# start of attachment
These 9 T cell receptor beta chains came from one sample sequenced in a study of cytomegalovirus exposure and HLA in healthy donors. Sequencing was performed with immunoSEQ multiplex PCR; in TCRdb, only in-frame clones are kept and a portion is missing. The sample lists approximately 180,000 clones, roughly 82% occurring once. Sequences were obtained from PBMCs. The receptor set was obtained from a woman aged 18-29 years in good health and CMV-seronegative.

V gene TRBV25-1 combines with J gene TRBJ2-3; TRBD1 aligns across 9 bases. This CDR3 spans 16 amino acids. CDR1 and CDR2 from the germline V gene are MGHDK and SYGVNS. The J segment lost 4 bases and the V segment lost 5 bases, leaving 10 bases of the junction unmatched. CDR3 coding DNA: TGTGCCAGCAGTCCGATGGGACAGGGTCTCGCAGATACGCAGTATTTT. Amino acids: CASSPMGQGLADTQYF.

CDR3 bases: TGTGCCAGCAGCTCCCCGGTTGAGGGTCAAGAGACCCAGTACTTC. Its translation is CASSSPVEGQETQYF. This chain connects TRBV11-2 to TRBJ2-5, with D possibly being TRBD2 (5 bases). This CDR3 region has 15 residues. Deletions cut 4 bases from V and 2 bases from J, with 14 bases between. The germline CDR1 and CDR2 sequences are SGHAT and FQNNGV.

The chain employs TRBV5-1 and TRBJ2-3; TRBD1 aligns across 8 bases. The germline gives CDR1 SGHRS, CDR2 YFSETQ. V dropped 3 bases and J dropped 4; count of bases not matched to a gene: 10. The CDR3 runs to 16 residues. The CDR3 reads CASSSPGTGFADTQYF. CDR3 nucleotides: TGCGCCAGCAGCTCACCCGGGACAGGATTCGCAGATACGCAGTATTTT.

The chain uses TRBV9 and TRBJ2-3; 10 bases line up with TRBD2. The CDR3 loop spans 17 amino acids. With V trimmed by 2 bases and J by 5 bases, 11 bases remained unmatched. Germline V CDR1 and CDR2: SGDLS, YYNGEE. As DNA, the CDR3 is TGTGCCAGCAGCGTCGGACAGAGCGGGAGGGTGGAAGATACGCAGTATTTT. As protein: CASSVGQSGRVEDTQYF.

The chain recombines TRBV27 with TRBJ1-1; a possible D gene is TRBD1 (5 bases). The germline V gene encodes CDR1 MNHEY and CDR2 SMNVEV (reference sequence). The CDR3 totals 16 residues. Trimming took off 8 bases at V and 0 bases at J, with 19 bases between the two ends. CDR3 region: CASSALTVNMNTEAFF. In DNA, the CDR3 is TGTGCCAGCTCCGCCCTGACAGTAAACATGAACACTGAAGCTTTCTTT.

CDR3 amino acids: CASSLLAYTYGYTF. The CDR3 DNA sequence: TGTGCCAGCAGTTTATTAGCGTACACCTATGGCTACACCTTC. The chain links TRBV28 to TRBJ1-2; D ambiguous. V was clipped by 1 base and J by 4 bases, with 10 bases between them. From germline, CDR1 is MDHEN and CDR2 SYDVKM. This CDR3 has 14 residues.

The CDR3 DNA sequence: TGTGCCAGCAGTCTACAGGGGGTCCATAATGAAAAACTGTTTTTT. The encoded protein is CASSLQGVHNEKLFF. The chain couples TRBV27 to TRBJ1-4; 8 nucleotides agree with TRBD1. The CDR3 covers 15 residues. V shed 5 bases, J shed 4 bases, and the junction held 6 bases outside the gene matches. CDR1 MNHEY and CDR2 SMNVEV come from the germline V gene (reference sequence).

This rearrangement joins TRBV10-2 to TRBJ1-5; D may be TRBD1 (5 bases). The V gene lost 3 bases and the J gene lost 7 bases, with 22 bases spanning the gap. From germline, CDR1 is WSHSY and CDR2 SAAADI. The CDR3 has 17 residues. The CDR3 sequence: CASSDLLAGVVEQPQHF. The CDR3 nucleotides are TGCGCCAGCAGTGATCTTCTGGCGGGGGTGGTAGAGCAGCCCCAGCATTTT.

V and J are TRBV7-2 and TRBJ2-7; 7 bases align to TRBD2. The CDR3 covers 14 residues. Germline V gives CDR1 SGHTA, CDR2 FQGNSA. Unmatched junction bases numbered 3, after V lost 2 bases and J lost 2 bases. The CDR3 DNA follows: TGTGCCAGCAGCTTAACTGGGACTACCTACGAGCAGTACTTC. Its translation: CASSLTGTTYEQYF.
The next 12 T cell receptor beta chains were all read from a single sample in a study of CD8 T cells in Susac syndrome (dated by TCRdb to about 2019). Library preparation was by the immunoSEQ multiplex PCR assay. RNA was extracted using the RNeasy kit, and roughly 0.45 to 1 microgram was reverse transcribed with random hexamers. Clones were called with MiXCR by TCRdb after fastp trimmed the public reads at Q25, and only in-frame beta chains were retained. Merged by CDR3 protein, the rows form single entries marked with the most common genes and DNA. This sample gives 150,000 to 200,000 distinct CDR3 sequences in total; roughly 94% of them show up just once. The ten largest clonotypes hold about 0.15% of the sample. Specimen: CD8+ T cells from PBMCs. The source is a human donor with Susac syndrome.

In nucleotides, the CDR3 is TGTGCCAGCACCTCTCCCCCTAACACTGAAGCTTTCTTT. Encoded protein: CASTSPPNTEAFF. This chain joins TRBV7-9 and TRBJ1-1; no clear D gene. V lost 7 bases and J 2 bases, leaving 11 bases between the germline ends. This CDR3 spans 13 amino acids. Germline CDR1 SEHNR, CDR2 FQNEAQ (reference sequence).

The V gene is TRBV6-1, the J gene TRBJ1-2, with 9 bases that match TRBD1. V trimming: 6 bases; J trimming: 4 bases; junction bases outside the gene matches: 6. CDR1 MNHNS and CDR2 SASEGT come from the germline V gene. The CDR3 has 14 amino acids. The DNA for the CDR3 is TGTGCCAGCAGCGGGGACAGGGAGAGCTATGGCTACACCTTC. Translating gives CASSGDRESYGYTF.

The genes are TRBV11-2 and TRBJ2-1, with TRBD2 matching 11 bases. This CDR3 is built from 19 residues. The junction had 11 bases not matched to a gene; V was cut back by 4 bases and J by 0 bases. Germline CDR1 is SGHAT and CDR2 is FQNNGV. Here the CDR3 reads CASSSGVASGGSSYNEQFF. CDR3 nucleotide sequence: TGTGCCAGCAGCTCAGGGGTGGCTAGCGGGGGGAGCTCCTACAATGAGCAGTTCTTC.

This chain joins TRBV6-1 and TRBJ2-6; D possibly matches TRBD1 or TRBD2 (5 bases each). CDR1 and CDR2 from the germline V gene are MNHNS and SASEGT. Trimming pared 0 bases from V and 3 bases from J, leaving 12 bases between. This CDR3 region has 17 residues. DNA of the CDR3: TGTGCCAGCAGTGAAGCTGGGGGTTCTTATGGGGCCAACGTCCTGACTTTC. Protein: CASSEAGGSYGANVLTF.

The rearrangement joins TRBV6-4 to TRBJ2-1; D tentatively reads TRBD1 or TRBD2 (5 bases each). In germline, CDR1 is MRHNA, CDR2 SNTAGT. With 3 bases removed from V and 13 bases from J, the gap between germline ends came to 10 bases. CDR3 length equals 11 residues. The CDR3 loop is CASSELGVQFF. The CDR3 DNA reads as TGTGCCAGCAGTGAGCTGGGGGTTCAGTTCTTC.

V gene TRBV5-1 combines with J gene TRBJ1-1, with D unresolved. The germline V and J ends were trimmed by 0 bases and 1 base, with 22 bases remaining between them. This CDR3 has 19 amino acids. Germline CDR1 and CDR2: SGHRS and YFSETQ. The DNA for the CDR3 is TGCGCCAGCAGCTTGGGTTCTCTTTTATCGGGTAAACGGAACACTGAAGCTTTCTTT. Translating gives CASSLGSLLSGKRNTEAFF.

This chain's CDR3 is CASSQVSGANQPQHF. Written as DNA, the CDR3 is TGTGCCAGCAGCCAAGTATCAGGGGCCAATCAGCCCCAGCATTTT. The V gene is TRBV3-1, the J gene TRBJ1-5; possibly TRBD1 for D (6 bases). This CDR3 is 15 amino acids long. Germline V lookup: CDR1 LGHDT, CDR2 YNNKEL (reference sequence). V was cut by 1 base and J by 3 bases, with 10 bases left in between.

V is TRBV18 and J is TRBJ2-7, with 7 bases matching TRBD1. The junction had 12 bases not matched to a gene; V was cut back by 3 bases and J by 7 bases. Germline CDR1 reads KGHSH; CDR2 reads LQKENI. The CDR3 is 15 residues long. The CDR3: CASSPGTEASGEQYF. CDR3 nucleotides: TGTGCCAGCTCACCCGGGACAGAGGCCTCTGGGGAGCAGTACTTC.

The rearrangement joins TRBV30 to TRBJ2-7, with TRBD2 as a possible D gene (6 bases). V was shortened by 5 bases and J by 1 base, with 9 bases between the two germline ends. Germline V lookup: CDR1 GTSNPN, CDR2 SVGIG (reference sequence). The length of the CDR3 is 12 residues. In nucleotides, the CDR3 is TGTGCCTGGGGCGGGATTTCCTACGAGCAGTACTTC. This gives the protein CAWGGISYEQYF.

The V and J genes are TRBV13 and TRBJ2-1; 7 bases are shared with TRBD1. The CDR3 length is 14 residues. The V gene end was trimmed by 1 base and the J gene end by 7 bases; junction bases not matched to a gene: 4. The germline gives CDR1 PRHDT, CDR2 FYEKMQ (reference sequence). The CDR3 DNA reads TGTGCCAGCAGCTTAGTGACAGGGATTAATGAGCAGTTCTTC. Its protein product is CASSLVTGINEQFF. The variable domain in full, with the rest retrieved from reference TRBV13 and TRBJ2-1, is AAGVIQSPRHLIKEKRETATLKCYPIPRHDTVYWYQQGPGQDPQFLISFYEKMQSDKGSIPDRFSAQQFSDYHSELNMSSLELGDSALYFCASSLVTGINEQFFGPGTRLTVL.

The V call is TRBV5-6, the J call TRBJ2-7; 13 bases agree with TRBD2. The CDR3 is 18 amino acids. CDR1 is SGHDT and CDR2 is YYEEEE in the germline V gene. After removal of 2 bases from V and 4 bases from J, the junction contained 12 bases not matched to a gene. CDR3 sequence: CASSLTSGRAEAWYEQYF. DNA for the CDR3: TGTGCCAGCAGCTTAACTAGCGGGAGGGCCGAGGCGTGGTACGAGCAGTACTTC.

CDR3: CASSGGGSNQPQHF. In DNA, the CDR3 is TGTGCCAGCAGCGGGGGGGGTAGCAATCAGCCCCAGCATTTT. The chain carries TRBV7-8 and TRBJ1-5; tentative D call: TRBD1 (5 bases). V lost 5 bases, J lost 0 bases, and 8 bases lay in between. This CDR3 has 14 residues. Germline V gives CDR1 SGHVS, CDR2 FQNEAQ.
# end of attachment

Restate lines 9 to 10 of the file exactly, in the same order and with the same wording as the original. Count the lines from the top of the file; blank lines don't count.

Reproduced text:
This rearrangement joins TRBV10-2 to TRBJ1-5; D may be TRBD1 (5 bases). The V gene lost 3 bases and the J gene lost 7 bases, with 22 bases spanning the gap. From germline, CDR1 is WSHSY and CDR2 SAAADI. The CDR3 has 17 residues. The CDR3 sequence: CASSDLLAGVVEQPQHF. The CDR3 nucleotides are TGCGCCAGCAGTGATCTTCTGGCGGGGGTGGTAGAGCAGCCCCAGCATTTT.

V and J are TRBV7-2 and TRBJ2-7; 7 bases align to TRBD2. The CDR3 covers 14 residues. Germline V gives CDR1 SGHTA, CDR2 FQGNSA. Unmatched junction bases numbered 3, after V lost 2 bases and J lost 2 bases. The CDR3 DNA follows: TGTGCCAGCAGCTTAACTGGGACTACCTACGAGCAGTACTTC. Its translation: CASSLTGTTYEQYF.